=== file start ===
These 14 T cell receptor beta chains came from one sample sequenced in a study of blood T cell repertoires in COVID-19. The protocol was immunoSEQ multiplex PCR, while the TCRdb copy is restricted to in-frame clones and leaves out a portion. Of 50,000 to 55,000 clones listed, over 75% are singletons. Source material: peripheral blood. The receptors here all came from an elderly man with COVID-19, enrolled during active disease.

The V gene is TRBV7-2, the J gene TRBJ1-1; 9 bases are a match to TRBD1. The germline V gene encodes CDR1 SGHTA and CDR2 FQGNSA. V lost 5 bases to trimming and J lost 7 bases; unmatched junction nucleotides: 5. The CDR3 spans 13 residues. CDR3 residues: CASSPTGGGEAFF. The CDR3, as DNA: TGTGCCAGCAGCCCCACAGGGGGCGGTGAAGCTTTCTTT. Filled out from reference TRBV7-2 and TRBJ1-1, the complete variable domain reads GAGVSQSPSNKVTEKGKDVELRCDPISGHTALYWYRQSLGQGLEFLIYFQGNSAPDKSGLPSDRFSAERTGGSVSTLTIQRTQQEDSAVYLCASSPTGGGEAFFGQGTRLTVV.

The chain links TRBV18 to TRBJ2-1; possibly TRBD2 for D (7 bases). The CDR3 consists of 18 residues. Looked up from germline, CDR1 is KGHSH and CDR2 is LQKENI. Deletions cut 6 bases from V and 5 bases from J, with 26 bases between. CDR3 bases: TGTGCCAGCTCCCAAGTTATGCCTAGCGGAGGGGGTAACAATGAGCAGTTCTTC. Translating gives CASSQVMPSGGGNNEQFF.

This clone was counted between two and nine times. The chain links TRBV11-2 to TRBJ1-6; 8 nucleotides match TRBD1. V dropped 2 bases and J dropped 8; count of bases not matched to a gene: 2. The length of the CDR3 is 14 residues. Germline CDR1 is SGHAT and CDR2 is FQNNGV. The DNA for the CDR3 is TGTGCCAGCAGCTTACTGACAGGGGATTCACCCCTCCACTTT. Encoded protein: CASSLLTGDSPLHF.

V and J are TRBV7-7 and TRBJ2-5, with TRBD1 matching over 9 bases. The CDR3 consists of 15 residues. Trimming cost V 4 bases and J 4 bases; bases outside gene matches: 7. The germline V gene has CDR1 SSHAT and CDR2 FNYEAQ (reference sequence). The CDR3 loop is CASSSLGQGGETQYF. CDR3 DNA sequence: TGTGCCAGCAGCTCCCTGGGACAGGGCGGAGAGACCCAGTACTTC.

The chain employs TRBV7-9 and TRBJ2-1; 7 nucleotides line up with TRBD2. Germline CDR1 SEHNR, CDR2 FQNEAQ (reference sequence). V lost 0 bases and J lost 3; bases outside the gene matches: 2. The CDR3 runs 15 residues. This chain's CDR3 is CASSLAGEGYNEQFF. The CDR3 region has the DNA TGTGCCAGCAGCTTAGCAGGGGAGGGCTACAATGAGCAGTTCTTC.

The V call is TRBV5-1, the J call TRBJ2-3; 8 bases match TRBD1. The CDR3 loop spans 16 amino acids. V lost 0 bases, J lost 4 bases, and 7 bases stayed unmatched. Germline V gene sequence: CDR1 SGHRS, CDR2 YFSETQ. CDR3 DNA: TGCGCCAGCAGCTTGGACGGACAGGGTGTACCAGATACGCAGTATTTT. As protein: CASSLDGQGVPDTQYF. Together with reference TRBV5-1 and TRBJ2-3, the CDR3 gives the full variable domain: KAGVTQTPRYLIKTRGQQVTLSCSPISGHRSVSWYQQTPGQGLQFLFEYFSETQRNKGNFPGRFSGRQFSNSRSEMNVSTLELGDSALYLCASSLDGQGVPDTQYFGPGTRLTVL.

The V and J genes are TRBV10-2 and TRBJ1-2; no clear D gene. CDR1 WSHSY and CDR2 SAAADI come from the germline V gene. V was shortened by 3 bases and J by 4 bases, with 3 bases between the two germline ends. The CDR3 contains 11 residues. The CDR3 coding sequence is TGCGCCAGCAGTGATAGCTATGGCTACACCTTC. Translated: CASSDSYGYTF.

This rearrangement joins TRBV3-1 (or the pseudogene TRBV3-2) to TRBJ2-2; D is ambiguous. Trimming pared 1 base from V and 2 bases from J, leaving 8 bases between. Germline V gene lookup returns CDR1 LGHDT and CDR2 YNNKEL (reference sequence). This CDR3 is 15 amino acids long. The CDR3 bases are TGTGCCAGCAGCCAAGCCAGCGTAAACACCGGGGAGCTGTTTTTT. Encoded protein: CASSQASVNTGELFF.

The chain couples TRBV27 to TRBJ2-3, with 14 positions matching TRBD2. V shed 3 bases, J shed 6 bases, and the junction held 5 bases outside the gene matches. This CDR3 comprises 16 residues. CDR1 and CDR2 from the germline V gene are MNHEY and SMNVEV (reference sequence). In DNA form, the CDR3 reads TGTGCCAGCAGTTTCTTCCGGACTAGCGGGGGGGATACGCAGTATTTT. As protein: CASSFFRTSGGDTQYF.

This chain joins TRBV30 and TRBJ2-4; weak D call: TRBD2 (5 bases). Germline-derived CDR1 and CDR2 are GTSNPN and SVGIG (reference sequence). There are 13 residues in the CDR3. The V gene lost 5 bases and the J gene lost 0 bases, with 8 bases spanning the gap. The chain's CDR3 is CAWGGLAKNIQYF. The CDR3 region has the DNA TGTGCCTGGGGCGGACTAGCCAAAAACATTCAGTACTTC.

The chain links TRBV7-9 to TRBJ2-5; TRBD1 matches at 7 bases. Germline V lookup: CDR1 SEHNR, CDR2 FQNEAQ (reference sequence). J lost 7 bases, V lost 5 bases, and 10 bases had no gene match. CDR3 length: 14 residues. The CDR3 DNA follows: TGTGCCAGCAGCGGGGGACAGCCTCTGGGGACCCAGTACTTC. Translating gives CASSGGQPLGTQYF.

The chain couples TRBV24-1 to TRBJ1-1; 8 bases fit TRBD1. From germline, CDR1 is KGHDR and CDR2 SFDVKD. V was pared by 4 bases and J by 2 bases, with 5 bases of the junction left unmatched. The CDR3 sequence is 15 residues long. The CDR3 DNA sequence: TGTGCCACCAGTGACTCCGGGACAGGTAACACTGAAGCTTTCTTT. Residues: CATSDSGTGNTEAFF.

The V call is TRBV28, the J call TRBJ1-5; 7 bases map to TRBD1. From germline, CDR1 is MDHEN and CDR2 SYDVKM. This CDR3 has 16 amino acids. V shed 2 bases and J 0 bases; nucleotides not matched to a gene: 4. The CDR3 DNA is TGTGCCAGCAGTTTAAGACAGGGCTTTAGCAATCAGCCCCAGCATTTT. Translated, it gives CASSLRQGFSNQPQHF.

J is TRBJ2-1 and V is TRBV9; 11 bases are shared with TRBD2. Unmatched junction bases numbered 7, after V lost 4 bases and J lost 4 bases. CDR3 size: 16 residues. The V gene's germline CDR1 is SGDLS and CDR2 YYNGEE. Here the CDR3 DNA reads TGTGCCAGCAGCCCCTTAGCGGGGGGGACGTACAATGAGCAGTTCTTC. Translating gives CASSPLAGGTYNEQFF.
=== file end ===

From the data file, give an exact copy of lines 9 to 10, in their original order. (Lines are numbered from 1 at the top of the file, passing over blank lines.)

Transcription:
This rearrangement joins TRBV3-1 (or the pseudogene TRBV3-2) to TRBJ2-2; D is ambiguous. Trimming pared 1 base from V and 2 bases from J, leaving 8 bases between. Germline V gene lookup returns CDR1 LGHDT and CDR2 YNNKEL (reference sequence). This CDR3 is 15 amino acids long. The CDR3 bases are TGTGCCAGCAGCCAAGCCAGCGTAAACACCGGGGAGCTGTTTTTT. Encoded protein: CASSQASVNTGELFF.

The chain couples TRBV27 to TRBJ2-3, with 14 positions matching TRBD2. V shed 3 bases, J shed 6 bases, and the junction held 5 bases outside the gene matches. This CDR3 comprises 16 residues. CDR1 and CDR2 from the germline V gene are MNHEY and SMNVEV (reference sequence). In DNA form, the CDR3 reads TGTGCCAGCAGTTTCTTCCGGACTAGCGGGGGGGATACGCAGTATTTT. As protein: CASSFFRTSGGDTQYF.